weekly U.S. average of 30-year fixed-rate mortgages, at 5.3%. That is a climb of more than 2 percentage points since the end of last year. The direction of travel should be no surprise as the Federal Reserve raises rates and moves to shrink its mortgage bond portfolio. But the Freddie Mac mortgage average has jumped roughly three-quarters of a point more this year than the 10-year U.S. Treasury yield has risen.
Although higher rates have been bad news for mortgage lenders’ volumes, the speed of the increase might actually contain an indicator of some better news. A component of that mortgage-rate rise might be a degree of mortgage lenders protecting their pricing. One way that can be measured is by the spread—or difference in rates—between rates that standard mortgage borrowers pay and what benchmark securitized packages of mortgages are yielding.
That can be a proxy for how much is available to be kept by originators as gain-on-sale margins after they sell those mortgages into the market. After surging during the Covid-19 pandemic, this spread started the year by dipping below its 10-year average of around 1.1%, according to figures tracked by analysts at Autonomous Research. Recently, the spread has been volatile but trending higher, in May averaging around 1.3 points.
Still, in first-quarter results the median gain-on-sale margin among banks and originators tracked by analysts at
were among the firms that actually saw their margins grow from the fourth quarter. The largest firms have long positioned themselves as being able to benefit as small-fry that expanded during the pandemic retreat. Some of that might finally be happening, with recent layoffs announced at several mortgage players. U.S. employment in real estate credit and mortgage and nonmortgage loan brokering is still well above prepandemic levels, but as of March the combined categories were down from last year’s peak, according to the U.S. Bureau of Labor Statistics.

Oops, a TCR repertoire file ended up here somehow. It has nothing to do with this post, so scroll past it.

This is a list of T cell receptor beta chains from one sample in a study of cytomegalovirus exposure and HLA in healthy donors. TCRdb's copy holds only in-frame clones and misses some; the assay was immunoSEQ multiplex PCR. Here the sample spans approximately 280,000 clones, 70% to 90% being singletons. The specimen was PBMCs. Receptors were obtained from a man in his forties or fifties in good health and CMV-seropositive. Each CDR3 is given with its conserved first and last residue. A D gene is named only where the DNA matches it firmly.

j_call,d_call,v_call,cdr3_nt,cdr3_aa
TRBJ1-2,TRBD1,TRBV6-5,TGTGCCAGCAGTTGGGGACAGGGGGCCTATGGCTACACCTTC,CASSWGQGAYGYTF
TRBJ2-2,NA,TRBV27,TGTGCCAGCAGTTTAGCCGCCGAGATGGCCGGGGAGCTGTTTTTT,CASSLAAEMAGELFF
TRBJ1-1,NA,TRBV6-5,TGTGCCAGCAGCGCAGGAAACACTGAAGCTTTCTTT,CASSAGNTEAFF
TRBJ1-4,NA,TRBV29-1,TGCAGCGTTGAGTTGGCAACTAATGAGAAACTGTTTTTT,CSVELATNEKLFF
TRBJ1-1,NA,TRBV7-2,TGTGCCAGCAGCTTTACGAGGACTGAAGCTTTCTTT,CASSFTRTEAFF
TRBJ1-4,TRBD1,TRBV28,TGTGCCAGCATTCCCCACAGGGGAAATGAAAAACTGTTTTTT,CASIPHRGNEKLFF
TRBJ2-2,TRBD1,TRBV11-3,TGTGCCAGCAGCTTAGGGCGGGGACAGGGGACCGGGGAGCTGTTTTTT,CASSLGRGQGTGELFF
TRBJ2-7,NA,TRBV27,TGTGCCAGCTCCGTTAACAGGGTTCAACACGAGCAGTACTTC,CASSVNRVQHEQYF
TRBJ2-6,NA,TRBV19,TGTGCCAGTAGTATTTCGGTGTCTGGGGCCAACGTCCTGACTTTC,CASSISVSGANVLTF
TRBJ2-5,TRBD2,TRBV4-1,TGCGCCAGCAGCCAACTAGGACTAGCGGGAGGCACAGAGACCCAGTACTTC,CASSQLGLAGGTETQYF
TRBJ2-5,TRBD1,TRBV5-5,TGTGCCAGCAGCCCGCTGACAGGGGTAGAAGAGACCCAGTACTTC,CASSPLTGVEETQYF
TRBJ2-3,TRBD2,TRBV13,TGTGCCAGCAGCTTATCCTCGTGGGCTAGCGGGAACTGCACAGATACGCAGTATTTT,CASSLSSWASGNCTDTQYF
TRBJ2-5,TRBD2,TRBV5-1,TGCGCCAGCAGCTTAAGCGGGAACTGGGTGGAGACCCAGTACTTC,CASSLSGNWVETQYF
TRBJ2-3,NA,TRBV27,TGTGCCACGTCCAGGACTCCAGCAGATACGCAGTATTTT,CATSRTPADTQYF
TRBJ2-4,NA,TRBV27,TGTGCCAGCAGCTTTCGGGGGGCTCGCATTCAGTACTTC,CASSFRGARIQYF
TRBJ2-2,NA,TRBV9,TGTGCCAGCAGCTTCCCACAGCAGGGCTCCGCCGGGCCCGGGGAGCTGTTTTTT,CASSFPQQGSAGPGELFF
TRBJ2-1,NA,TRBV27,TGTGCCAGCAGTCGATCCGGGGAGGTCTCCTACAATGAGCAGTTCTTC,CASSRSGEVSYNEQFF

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Rising rates have drastically reduced the pool of homeowners for whom refinancing would save significant money. But purchase demand is down less than refinance demand—a move also partly driven by high home prices and a shortage of available housing supply.
UWM, known as United Wholesale, has long been positioned to benefit from a more purchase-heavy market, which it argues favors the mortgage brokers it works with. It had a first-quarter record for purchase volume. During an analyst call last week, the company noted that home buyers may be less rate-sensitive than people who might be refinancing, and that it had set a bottom range for margins that it was confident it wouldn’t have to go below. United Wholesale shares are up about 8% so far in May, defying the overall decline in financial stocks and the broader market.
Rocket attributed some of its margin bump to one-time movements in the bond market during the quarter. But it also noted on its analyst call that, in the home-purchase market, “capacity is coming out quickly, and in particular, in areas where people don’t have the strong resources to continue to market.” Rocket said it had a record volume of home buyer preapprovals in March.
Mortgage companies are still facing some tough conditions as volumes are curtailed by rising rates and that supply shortage. Investors should also be looking for potential turning points.